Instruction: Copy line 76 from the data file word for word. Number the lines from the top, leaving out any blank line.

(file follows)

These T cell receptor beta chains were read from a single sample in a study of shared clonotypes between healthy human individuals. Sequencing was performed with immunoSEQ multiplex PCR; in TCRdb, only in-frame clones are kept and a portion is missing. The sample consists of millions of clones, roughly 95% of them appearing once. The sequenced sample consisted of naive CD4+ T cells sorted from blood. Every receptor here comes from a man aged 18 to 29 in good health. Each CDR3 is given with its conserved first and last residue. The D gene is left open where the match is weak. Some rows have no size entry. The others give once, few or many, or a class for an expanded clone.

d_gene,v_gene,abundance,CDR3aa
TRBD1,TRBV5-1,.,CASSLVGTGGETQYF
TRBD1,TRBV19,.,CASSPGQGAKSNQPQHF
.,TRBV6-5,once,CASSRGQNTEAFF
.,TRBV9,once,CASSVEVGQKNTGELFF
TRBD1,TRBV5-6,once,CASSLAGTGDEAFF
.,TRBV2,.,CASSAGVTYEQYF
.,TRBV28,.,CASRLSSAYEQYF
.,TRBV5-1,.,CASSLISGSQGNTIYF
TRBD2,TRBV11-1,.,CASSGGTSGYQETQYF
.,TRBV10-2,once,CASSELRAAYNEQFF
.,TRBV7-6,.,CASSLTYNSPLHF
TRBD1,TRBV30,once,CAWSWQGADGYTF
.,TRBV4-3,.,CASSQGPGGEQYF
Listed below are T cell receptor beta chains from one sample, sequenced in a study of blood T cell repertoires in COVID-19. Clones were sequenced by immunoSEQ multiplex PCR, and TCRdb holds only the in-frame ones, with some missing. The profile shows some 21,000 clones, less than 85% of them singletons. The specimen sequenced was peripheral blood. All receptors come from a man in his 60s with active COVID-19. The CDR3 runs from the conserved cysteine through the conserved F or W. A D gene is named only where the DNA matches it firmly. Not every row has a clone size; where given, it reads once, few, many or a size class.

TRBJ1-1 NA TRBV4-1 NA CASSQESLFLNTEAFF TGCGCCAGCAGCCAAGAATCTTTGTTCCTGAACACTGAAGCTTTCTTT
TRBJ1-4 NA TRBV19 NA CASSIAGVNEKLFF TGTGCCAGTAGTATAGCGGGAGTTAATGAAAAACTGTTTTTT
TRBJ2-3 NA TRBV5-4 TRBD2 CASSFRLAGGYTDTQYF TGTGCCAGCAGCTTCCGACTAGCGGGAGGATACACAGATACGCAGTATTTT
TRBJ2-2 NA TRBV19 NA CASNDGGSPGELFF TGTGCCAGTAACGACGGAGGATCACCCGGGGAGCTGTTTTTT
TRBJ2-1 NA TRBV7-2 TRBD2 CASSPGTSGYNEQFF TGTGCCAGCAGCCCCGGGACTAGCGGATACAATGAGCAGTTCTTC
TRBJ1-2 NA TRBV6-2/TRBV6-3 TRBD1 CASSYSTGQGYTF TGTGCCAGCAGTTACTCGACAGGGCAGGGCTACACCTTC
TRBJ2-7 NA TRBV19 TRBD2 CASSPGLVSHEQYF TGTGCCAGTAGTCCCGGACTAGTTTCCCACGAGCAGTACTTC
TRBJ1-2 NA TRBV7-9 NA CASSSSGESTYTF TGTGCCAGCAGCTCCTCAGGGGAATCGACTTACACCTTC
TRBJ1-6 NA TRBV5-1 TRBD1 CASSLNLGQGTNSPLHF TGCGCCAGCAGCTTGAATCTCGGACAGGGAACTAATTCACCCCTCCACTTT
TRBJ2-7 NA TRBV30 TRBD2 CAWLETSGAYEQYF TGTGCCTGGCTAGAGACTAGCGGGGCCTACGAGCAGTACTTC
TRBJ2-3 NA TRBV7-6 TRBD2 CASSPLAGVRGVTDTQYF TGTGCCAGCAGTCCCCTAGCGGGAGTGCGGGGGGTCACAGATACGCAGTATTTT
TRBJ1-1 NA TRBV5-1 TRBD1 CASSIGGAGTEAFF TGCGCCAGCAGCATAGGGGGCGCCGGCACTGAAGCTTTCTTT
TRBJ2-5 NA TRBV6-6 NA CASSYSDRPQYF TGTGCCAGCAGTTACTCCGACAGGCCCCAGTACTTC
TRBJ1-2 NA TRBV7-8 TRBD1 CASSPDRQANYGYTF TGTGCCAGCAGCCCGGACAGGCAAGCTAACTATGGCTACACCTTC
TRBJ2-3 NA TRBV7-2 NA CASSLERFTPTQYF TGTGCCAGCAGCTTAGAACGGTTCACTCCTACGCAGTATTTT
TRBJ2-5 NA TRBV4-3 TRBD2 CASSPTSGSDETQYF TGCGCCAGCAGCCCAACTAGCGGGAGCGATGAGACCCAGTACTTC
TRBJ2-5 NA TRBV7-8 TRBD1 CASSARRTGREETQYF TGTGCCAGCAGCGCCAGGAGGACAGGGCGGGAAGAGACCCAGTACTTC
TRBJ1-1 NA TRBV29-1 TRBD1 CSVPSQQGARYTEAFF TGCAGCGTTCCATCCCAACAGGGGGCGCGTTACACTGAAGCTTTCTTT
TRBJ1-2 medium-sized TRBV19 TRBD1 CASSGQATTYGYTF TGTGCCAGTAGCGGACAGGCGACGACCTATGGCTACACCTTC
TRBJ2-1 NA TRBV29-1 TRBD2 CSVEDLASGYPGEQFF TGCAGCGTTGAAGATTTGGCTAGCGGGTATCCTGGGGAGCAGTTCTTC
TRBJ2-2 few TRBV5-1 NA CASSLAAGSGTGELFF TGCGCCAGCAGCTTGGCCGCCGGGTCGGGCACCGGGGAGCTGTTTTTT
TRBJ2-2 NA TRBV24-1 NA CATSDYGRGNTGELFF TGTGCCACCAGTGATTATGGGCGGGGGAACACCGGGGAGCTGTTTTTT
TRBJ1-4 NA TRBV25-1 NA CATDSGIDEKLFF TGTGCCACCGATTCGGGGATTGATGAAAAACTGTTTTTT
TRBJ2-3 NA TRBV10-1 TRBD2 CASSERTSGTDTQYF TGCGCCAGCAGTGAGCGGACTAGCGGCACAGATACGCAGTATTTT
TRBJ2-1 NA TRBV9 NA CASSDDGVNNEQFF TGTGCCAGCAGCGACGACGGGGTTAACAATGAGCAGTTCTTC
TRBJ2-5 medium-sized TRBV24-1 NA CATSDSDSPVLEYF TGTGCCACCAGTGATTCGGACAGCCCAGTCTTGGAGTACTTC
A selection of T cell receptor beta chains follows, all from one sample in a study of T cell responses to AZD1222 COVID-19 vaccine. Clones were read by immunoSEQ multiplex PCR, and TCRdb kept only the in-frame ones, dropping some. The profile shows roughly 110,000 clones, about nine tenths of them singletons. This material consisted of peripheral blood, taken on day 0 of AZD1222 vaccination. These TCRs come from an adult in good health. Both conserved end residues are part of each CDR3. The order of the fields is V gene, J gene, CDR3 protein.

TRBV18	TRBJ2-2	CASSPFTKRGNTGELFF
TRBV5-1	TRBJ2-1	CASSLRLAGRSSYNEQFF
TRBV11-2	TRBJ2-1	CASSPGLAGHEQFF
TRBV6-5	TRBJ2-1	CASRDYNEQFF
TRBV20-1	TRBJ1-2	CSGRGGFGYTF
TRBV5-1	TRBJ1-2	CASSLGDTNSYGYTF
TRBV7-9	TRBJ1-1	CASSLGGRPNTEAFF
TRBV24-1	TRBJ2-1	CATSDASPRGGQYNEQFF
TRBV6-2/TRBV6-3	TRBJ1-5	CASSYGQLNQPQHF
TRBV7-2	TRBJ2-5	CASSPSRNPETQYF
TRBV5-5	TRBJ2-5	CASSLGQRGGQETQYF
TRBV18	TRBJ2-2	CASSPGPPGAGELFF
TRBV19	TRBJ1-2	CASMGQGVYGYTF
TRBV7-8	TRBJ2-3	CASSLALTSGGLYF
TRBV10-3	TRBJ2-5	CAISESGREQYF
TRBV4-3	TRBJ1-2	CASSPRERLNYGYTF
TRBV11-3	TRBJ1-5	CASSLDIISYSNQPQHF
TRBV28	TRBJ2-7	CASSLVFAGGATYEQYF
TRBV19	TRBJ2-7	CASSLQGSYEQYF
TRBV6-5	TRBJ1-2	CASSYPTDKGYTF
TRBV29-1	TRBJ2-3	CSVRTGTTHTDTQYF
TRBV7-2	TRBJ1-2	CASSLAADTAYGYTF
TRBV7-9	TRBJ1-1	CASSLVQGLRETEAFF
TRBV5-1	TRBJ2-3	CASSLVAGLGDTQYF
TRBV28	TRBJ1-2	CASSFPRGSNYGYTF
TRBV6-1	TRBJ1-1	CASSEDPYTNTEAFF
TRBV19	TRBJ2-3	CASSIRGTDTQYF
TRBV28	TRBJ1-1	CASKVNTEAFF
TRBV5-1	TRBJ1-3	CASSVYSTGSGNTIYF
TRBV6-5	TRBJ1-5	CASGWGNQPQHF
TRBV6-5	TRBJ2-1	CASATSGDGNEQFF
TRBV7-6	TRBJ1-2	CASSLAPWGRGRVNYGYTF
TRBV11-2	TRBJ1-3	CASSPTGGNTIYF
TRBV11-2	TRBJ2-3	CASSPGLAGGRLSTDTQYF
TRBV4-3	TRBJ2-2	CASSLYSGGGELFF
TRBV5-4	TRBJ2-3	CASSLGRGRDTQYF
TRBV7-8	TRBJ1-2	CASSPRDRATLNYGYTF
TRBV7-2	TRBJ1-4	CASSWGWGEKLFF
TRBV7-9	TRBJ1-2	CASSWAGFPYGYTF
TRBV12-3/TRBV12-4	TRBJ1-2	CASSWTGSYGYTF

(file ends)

TRBV11-2	TRBJ1-3	CASSPTGGNTIYF